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China's sea-based rocketry expands with Smart Dragon 3's success
The Taiyuan Satellite Launch Center launches a Smart Dragon 3 carrier rocket from waters off the coast of Yangjiang, South China's Guangdong province, at 3:24 am (Beijing Time), Dec 6, 2023.
China's sea-based rocketry expands with Smart Dragon 3's success
by Simon Mansfield
Sydney, Australia (SPX) Dec 07, 2023

In a historic event that marked a significant milestone in space exploration, the South China Sea became the backdrop for its very first space launch mission. The early morning of Wednesday witnessed the awe-inspiring spectacle of a Smart Dragon 3 carrier rocket lifting off the coast of Yangjiang in Guangdong province.

The clock read 3:24 am as the rocket, a creation of the China Academy of Launch Vehicle Technology, embarked on its journey from a launch service ship. Its mission: to transport a space-based internet technology demonstration satellite into its preset orbit.

This satellite, known as CX-19, was conceived and constructed by the Innovation Academy for Microsatellites of the Chinese Academy of Sciences, located in Shanghai. The successful launch of CX-19 is a testament to China's growing prowess in space technology.

While this historic launch made headlines, it takes place against the backdrop of complex geopolitical issues in the South China Sea. The South China Sea is a region of significant strategic importance, with multiple countries, including China, Vietnam, the Philippines, Malaysia, Brunei, and Taiwan, having competing territorial claims over various islands and features.

China has asserted its territorial claims in the South China Sea through the controversial "Nine-Dash Line," which is not recognized under international law, including the United Nations Convention on the Law of the Sea (UNCLOS). This has led to ongoing tensions and disputes in the region.

In addition to territorial disputes, China's extensive island-building activities and militarization of disputed features in the South China Sea have raised concerns among neighboring nations and the international community. These actions have the potential to alter the strategic balance in the region and have prompted freedom of navigation operations (FONOPs) by the United States and other countries to challenge excessive maritime claims.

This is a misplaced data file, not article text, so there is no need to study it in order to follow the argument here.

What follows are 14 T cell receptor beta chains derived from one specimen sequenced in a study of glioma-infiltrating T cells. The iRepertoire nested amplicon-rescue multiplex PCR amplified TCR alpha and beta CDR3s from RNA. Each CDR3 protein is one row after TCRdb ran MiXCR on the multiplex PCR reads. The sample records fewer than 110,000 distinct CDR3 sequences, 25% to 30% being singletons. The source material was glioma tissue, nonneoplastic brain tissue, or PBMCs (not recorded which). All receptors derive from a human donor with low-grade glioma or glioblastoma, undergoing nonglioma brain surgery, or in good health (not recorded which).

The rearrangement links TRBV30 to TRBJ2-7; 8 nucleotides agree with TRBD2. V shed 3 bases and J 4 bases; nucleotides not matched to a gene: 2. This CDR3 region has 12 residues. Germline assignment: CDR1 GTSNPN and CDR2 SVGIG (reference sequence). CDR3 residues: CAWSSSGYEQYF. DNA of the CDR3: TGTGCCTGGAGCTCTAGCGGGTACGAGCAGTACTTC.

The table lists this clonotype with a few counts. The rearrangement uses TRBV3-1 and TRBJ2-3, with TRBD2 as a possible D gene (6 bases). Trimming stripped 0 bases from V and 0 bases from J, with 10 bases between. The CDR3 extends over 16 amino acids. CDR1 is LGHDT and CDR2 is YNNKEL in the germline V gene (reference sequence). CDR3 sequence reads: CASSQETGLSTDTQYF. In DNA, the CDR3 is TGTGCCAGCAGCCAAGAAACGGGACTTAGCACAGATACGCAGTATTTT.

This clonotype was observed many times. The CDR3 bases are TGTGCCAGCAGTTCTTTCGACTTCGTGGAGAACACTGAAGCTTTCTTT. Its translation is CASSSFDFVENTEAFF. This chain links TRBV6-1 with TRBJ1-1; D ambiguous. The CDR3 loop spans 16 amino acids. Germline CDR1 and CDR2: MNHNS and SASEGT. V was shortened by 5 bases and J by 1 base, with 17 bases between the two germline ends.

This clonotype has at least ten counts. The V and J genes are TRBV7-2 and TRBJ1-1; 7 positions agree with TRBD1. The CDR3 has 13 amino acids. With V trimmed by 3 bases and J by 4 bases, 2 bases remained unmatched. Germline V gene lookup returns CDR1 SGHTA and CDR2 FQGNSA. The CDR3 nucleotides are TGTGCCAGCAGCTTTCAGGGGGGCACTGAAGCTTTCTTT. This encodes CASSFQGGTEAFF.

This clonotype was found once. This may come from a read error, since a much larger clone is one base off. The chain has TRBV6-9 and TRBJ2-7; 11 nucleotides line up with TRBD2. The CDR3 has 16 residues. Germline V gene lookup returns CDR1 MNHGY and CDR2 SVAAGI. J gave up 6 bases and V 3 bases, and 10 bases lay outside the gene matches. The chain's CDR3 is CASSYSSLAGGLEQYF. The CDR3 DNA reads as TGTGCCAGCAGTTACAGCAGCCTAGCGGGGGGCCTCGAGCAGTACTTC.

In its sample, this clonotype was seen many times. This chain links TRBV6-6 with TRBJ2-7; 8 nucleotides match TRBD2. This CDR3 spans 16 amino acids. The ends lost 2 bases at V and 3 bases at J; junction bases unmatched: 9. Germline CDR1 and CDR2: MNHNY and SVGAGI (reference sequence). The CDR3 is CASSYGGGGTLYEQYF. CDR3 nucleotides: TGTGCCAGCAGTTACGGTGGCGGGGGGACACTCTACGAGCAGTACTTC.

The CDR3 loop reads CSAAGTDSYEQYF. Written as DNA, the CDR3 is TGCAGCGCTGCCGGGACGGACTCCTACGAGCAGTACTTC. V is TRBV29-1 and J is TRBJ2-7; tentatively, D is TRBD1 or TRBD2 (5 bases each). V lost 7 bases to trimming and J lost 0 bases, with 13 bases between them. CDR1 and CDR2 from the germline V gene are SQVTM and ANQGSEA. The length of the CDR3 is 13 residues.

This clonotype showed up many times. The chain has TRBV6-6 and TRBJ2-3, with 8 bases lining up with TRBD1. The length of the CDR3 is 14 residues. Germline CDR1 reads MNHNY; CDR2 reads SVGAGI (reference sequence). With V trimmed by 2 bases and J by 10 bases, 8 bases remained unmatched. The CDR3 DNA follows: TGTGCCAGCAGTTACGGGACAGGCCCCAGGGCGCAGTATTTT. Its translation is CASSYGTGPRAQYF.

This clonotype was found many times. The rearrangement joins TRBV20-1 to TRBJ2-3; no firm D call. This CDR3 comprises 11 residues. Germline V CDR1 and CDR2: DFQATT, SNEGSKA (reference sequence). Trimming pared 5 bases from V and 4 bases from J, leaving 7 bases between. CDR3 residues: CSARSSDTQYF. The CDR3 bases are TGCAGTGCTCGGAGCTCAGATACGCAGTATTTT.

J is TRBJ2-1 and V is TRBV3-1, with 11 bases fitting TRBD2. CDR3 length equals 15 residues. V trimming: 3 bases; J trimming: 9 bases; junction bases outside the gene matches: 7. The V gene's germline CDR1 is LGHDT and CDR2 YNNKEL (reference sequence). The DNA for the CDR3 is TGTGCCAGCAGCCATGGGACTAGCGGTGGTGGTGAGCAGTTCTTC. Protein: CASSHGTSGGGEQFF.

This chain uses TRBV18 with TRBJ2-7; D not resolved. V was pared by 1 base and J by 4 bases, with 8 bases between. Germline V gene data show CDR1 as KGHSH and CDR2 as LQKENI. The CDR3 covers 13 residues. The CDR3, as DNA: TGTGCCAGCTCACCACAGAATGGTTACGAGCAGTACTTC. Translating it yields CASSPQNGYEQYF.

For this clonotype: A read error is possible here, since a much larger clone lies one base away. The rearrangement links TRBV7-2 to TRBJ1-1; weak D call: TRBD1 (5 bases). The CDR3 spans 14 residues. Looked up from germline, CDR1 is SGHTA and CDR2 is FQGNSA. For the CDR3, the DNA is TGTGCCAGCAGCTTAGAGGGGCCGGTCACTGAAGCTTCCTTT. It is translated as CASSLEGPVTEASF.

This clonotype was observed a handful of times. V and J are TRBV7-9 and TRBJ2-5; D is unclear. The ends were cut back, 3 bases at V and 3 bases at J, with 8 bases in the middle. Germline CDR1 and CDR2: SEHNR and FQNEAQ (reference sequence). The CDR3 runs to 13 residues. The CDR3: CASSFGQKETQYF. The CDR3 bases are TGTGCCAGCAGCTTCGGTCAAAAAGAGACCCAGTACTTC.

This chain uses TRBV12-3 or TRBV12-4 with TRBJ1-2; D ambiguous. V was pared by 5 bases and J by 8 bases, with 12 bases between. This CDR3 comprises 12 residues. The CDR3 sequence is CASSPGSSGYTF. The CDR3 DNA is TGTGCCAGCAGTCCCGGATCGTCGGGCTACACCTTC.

The South China Sea is not only a hotspot for geopolitical tensions but also a region rich in natural resources, including fish stocks and potential oil and gas reserves. Competition over these resources has intensified the disputes in the area.

Despite the diplomatic efforts, including negotiations and dialogues facilitated by the Association of Southeast Asian Nations (ASEAN), progress in resolving the South China Sea disputes has been slow due to differing interests and positions among the parties involved.

While the launch of the Smart Dragon 3 represents a significant achievement in China's space exploration endeavors, it's important to acknowledge the broader context of regional and international concerns surrounding the South China Sea. The region has witnessed increased military posturing and the involvement of major powers like the United States, Japan, and Australia, all of whom have expressed interest in the stability and security of the South China Sea.

The successful launch of the Smart Dragon 3 in the South China Sea not only represents a significant step forward in China's space capabilities but also underscores the complex interplay of geopolitical and strategic interests in this crucial maritime region. It reaffirms China's commitment to pushing the boundaries of space technology and highlights the potential of sea-based rocketry as a vital component of future space endeavors.

Based on a Xinhua News Agency article

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